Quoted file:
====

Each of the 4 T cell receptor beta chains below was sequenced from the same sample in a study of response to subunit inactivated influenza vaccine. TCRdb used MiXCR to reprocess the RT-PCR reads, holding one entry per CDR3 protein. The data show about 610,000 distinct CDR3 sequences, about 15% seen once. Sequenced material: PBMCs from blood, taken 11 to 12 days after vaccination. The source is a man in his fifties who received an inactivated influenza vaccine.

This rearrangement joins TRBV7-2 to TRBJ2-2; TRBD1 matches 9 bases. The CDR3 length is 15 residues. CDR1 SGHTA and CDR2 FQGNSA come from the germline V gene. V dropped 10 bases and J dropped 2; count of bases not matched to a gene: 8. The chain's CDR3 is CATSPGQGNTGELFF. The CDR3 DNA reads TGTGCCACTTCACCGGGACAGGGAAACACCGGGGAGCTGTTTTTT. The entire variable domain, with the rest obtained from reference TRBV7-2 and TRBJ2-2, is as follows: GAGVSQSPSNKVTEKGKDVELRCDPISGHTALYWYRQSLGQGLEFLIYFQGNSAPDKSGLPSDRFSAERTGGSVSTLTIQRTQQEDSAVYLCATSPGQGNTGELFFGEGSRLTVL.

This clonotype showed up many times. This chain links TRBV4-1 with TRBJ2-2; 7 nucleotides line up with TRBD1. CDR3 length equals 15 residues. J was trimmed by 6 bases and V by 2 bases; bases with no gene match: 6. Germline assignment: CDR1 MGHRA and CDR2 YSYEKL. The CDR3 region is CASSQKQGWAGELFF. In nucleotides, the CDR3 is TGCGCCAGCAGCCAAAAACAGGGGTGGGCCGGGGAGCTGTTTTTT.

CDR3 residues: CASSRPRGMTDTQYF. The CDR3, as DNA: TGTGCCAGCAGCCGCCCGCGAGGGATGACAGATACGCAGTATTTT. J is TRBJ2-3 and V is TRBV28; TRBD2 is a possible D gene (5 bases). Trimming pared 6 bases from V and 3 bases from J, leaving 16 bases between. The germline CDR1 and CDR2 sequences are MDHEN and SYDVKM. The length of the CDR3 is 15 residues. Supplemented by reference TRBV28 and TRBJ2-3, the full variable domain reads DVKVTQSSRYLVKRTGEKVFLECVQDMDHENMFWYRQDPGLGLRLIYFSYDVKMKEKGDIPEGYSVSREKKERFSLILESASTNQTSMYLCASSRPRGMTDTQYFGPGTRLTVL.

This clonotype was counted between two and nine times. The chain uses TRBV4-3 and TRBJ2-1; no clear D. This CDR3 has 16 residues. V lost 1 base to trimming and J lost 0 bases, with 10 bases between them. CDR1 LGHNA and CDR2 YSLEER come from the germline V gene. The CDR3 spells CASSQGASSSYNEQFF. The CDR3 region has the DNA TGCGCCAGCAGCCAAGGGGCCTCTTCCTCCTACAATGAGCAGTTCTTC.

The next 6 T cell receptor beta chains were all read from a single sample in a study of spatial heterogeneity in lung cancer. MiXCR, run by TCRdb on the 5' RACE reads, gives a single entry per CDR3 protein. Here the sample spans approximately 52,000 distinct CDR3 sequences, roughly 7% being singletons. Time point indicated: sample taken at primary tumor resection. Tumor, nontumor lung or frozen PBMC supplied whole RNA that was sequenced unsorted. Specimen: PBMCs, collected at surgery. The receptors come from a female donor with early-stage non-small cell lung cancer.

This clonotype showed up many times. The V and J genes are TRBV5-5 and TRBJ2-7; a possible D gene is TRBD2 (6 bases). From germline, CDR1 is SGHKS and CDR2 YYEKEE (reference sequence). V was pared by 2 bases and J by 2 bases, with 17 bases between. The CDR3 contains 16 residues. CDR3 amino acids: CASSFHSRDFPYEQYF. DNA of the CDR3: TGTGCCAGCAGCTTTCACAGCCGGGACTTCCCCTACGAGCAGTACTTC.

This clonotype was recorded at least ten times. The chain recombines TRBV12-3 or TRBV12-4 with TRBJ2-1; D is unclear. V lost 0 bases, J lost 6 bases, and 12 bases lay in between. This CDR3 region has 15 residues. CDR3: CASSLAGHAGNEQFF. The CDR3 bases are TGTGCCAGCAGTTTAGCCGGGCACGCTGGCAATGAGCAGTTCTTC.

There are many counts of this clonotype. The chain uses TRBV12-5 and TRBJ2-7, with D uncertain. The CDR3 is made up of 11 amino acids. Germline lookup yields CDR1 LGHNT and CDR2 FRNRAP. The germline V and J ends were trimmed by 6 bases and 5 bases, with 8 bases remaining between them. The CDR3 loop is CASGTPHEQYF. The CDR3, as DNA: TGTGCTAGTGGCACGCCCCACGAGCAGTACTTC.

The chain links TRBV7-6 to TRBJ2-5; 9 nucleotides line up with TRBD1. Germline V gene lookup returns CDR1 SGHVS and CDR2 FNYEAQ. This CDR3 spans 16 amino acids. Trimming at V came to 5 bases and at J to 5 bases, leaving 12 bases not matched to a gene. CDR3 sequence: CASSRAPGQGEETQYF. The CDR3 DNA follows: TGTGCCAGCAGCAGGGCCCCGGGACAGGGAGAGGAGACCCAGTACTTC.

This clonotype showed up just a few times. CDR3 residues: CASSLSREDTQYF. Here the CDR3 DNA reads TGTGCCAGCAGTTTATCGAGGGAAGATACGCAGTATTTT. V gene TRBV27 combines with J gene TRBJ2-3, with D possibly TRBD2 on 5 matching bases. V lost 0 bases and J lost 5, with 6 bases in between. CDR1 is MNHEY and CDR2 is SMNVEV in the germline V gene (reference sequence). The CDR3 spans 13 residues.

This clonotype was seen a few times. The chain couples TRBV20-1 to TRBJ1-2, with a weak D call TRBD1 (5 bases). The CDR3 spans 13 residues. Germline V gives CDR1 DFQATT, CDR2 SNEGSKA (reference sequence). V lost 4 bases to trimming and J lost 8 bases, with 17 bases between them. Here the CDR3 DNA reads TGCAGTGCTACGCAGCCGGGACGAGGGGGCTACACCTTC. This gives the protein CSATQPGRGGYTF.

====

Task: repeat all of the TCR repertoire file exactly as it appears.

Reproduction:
Each of the 4 T cell receptor beta chains below was sequenced from the same sample in a study of response to subunit inactivated influenza vaccine. TCRdb used MiXCR to reprocess the RT-PCR reads, holding one entry per CDR3 protein. The data show about 610,000 distinct CDR3 sequences, about 15% seen once. Sequenced material: PBMCs from blood, taken 11 to 12 days after vaccination. The source is a man in his fifties who received an inactivated influenza vaccine.

This rearrangement joins TRBV7-2 to TRBJ2-2; TRBD1 matches 9 bases. The CDR3 length is 15 residues. CDR1 SGHTA and CDR2 FQGNSA come from the germline V gene. V dropped 10 bases and J dropped 2; count of bases not matched to a gene: 8. The chain's CDR3 is CATSPGQGNTGELFF. The CDR3 DNA reads TGTGCCACTTCACCGGGACAGGGAAACACCGGGGAGCTGTTTTTT. The entire variable domain, with the rest obtained from reference TRBV7-2 and TRBJ2-2, is as follows: GAGVSQSPSNKVTEKGKDVELRCDPISGHTALYWYRQSLGQGLEFLIYFQGNSAPDKSGLPSDRFSAERTGGSVSTLTIQRTQQEDSAVYLCATSPGQGNTGELFFGEGSRLTVL.

This clonotype showed up many times. This chain links TRBV4-1 with TRBJ2-2; 7 nucleotides line up with TRBD1. CDR3 length equals 15 residues. J was trimmed by 6 bases and V by 2 bases; bases with no gene match: 6. Germline assignment: CDR1 MGHRA and CDR2 YSYEKL. The CDR3 region is CASSQKQGWAGELFF. In nucleotides, the CDR3 is TGCGCCAGCAGCCAAAAACAGGGGTGGGCCGGGGAGCTGTTTTTT.

CDR3 residues: CASSRPRGMTDTQYF. The CDR3, as DNA: TGTGCCAGCAGCCGCCCGCGAGGGATGACAGATACGCAGTATTTT. J is TRBJ2-3 and V is TRBV28; TRBD2 is a possible D gene (5 bases). Trimming pared 6 bases from V and 3 bases from J, leaving 16 bases between. The germline CDR1 and CDR2 sequences are MDHEN and SYDVKM. The length of the CDR3 is 15 residues. Supplemented by reference TRBV28 and TRBJ2-3, the full variable domain reads DVKVTQSSRYLVKRTGEKVFLECVQDMDHENMFWYRQDPGLGLRLIYFSYDVKMKEKGDIPEGYSVSREKKERFSLILESASTNQTSMYLCASSRPRGMTDTQYFGPGTRLTVL.

This clonotype was counted between two and nine times. The chain uses TRBV4-3 and TRBJ2-1; no clear D. This CDR3 has 16 residues. V lost 1 base to trimming and J lost 0 bases, with 10 bases between them. CDR1 LGHNA and CDR2 YSLEER come from the germline V gene. The CDR3 spells CASSQGASSSYNEQFF. The CDR3 region has the DNA TGCGCCAGCAGCCAAGGGGCCTCTTCCTCCTACAATGAGCAGTTCTTC.

The next 6 T cell receptor beta chains were all read from a single sample in a study of spatial heterogeneity in lung cancer. MiXCR, run by TCRdb on the 5' RACE reads, gives a single entry per CDR3 protein. Here the sample spans approximately 52,000 distinct CDR3 sequences, roughly 7% being singletons. Time point indicated: sample taken at primary tumor resection. Tumor, nontumor lung or frozen PBMC supplied whole RNA that was sequenced unsorted. Specimen: PBMCs, collected at surgery. The receptors come from a female donor with early-stage non-small cell lung cancer.

This clonotype showed up many times. The V and J genes are TRBV5-5 and TRBJ2-7; a possible D gene is TRBD2 (6 bases). From germline, CDR1 is SGHKS and CDR2 YYEKEE (reference sequence). V was pared by 2 bases and J by 2 bases, with 17 bases between. The CDR3 contains 16 residues. CDR3 amino acids: CASSFHSRDFPYEQYF. DNA of the CDR3: TGTGCCAGCAGCTTTCACAGCCGGGACTTCCCCTACGAGCAGTACTTC.

This clonotype was recorded at least ten times. The chain recombines TRBV12-3 or TRBV12-4 with TRBJ2-1; D is unclear. V lost 0 bases, J lost 6 bases, and 12 bases lay in between. This CDR3 region has 15 residues. CDR3: CASSLAGHAGNEQFF. The CDR3 bases are TGTGCCAGCAGTTTAGCCGGGCACGCTGGCAATGAGCAGTTCTTC.

There are many counts of this clonotype. The chain uses TRBV12-5 and TRBJ2-7, with D uncertain. The CDR3 is made up of 11 amino acids. Germline lookup yields CDR1 LGHNT and CDR2 FRNRAP. The germline V and J ends were trimmed by 6 bases and 5 bases, with 8 bases remaining between them. The CDR3 loop is CASGTPHEQYF. The CDR3, as DNA: TGTGCTAGTGGCACGCCCCACGAGCAGTACTTC.

The chain links TRBV7-6 to TRBJ2-5; 9 nucleotides line up with TRBD1. Germline V gene lookup returns CDR1 SGHVS and CDR2 FNYEAQ. This CDR3 spans 16 amino acids. Trimming at V came to 5 bases and at J to 5 bases, leaving 12 bases not matched to a gene. CDR3 sequence: CASSRAPGQGEETQYF. The CDR3 DNA follows: TGTGCCAGCAGCAGGGCCCCGGGACAGGGAGAGGAGACCCAGTACTTC.

This clonotype showed up just a few times. CDR3 residues: CASSLSREDTQYF. Here the CDR3 DNA reads TGTGCCAGCAGTTTATCGAGGGAAGATACGCAGTATTTT. V gene TRBV27 combines with J gene TRBJ2-3, with D possibly TRBD2 on 5 matching bases. V lost 0 bases and J lost 5, with 6 bases in between. CDR1 is MNHEY and CDR2 is SMNVEV in the germline V gene (reference sequence). The CDR3 spans 13 residues.

This clonotype was seen a few times. The chain couples TRBV20-1 to TRBJ1-2, with a weak D call TRBD1 (5 bases). The CDR3 spans 13 residues. Germline V gives CDR1 DFQATT, CDR2 SNEGSKA (reference sequence). V lost 4 bases to trimming and J lost 8 bases, with 17 bases between them. Here the CDR3 DNA reads TGCAGTGCTACGCAGCCGGGACGAGGGGGCTACACCTTC. This gives the protein CSATQPGRGGYTF.